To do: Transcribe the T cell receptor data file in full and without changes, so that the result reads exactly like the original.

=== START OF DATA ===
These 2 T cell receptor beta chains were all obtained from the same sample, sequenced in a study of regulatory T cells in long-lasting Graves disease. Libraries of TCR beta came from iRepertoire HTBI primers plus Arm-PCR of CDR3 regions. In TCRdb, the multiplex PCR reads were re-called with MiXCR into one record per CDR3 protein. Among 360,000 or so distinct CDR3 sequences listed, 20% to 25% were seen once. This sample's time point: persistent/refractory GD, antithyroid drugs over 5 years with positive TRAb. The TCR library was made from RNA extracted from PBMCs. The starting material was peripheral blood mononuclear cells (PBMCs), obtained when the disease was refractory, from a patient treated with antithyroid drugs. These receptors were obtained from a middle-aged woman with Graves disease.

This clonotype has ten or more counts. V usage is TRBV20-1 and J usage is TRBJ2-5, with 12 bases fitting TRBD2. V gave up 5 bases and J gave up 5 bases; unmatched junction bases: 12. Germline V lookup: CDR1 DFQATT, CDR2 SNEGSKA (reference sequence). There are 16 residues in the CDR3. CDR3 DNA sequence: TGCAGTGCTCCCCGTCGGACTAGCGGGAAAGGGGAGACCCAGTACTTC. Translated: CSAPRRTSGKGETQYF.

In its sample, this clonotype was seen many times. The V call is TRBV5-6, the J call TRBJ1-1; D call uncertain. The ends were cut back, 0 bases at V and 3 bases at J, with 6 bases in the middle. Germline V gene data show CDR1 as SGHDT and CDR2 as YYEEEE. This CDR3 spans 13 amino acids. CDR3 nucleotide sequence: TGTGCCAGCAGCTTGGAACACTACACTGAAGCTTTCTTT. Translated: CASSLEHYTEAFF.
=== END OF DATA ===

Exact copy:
These 2 T cell receptor beta chains were all obtained from the same sample, sequenced in a study of regulatory T cells in long-lasting Graves disease. Libraries of TCR beta came from iRepertoire HTBI primers plus Arm-PCR of CDR3 regions. In TCRdb, the multiplex PCR reads were re-called with MiXCR into one record per CDR3 protein. Among 360,000 or so distinct CDR3 sequences listed, 20% to 25% were seen once. This sample's time point: persistent/refractory GD, antithyroid drugs over 5 years with positive TRAb. The TCR library was made from RNA extracted from PBMCs. The starting material was peripheral blood mononuclear cells (PBMCs), obtained when the disease was refractory, from a patient treated with antithyroid drugs. These receptors were obtained from a middle-aged woman with Graves disease.

This clonotype has ten or more counts. V usage is TRBV20-1 and J usage is TRBJ2-5, with 12 bases fitting TRBD2. V gave up 5 bases and J gave up 5 bases; unmatched junction bases: 12. Germline V lookup: CDR1 DFQATT, CDR2 SNEGSKA (reference sequence). There are 16 residues in the CDR3. CDR3 DNA sequence: TGCAGTGCTCCCCGTCGGACTAGCGGGAAAGGGGAGACCCAGTACTTC. Translated: CSAPRRTSGKGETQYF.

In its sample, this clonotype was seen many times. The V call is TRBV5-6, the J call TRBJ1-1; D call uncertain. The ends were cut back, 0 bases at V and 3 bases at J, with 6 bases in the middle. Germline V gene data show CDR1 as SGHDT and CDR2 as YYEEEE. This CDR3 spans 13 amino acids. CDR3 nucleotide sequence: TGTGCCAGCAGCTTGGAACACTACACTGAAGCTTTCTTT. Translated: CASSLEHYTEAFF.